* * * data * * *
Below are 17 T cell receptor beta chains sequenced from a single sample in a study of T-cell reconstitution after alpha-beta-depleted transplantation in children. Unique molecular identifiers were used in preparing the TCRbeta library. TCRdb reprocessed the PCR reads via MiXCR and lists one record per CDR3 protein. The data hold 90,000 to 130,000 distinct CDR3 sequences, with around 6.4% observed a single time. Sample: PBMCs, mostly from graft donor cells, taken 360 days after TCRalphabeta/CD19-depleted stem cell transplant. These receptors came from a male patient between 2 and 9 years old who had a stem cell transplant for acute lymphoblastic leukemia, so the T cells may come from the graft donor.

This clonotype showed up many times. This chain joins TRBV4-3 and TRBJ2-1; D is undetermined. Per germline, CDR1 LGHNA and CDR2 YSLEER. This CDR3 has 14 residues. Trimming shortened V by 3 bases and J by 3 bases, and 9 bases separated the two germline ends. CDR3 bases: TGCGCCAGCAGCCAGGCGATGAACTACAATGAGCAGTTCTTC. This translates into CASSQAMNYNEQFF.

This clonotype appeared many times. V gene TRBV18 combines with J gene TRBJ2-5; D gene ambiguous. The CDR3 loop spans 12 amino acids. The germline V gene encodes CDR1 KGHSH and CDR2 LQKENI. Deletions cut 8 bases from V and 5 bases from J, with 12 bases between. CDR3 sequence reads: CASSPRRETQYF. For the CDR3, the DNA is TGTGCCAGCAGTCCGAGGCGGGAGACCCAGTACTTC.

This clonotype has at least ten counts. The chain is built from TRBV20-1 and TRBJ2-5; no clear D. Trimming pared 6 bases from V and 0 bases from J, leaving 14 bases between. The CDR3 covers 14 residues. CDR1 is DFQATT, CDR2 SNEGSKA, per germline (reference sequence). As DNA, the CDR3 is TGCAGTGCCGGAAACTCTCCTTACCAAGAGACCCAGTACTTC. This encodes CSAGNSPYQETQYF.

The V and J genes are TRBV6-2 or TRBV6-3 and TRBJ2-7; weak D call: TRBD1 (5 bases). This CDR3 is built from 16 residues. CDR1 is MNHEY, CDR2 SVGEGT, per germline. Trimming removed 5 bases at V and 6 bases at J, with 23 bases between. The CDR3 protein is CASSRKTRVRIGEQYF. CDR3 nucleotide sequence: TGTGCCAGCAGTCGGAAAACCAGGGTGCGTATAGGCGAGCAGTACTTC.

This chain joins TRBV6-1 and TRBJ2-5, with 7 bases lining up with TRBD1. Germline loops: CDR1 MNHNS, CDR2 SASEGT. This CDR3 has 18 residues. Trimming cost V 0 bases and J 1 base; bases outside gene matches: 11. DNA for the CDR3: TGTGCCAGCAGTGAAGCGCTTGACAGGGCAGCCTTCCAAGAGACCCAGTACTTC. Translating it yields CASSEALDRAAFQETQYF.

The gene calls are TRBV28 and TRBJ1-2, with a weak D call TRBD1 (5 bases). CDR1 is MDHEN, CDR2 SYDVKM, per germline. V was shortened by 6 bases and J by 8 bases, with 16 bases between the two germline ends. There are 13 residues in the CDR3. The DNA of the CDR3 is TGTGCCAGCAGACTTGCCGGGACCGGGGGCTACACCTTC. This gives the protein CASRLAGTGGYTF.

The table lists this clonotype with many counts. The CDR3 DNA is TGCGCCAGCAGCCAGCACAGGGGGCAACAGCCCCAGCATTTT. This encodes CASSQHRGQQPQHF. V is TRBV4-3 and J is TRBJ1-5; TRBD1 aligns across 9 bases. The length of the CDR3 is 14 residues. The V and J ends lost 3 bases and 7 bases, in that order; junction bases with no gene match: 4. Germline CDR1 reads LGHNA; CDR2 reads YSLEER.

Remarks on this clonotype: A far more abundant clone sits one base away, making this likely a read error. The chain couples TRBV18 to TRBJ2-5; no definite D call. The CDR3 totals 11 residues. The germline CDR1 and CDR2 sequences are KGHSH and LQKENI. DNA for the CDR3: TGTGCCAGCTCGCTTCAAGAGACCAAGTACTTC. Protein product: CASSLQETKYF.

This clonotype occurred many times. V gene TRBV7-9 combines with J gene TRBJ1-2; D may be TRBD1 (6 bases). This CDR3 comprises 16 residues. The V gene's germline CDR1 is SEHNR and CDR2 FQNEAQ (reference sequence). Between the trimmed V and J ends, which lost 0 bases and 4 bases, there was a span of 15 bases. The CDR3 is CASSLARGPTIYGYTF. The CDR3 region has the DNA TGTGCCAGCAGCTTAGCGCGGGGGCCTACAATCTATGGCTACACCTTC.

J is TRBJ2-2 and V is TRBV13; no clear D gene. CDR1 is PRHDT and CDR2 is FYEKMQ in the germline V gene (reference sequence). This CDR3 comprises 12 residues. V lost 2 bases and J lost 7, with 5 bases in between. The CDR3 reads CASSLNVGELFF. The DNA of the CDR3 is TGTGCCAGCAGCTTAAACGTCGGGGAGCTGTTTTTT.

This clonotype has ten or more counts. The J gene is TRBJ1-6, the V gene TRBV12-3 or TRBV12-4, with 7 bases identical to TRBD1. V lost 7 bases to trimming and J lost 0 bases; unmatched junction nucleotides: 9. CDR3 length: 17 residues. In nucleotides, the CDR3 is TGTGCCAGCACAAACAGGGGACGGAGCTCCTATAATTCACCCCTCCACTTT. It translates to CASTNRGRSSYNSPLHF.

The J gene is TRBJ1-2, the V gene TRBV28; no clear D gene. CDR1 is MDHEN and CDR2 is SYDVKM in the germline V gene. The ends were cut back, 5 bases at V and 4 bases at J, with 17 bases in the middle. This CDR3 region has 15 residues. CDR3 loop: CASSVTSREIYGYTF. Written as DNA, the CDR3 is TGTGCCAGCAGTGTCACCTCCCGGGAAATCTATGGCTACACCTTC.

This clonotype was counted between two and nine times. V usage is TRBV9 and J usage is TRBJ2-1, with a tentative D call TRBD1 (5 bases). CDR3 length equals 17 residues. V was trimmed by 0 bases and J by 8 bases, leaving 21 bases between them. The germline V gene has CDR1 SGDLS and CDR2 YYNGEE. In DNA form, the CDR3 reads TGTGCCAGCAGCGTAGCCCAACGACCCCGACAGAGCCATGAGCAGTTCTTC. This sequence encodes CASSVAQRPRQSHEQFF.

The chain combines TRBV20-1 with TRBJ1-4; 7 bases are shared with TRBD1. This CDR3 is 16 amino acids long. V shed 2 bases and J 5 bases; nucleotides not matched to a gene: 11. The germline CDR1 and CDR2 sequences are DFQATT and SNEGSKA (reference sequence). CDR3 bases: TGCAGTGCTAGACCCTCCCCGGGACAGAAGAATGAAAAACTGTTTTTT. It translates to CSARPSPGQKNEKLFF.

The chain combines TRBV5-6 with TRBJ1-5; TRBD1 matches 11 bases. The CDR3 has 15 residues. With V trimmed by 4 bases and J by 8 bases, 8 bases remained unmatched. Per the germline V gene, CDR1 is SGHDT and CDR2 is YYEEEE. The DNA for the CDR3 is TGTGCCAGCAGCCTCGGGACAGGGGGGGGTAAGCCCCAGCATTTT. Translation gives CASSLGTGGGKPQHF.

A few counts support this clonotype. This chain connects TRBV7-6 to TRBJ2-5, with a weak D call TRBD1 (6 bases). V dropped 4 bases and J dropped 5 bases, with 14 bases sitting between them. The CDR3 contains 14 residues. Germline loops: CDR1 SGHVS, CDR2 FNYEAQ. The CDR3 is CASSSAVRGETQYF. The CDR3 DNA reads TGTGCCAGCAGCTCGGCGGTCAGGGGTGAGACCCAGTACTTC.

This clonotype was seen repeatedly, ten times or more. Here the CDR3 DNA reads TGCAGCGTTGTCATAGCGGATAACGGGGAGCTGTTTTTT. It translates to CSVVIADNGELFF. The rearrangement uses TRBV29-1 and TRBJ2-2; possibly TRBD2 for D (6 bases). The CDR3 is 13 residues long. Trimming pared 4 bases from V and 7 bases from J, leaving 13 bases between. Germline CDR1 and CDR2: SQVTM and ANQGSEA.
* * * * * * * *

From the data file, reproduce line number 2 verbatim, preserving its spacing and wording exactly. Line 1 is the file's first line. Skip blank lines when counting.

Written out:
This clonotype showed up many times. This chain joins TRBV4-3 and TRBJ2-1; D is undetermined. Per germline, CDR1 LGHNA and CDR2 YSLEER. This CDR3 has 14 residues. Trimming shortened V by 3 bases and J by 3 bases, and 9 bases separated the two germline ends. CDR3 bases: TGCGCCAGCAGCCAGGCGATGAACTACAATGAGCAGTTCTTC. This translates into CASSQAMNYNEQFF.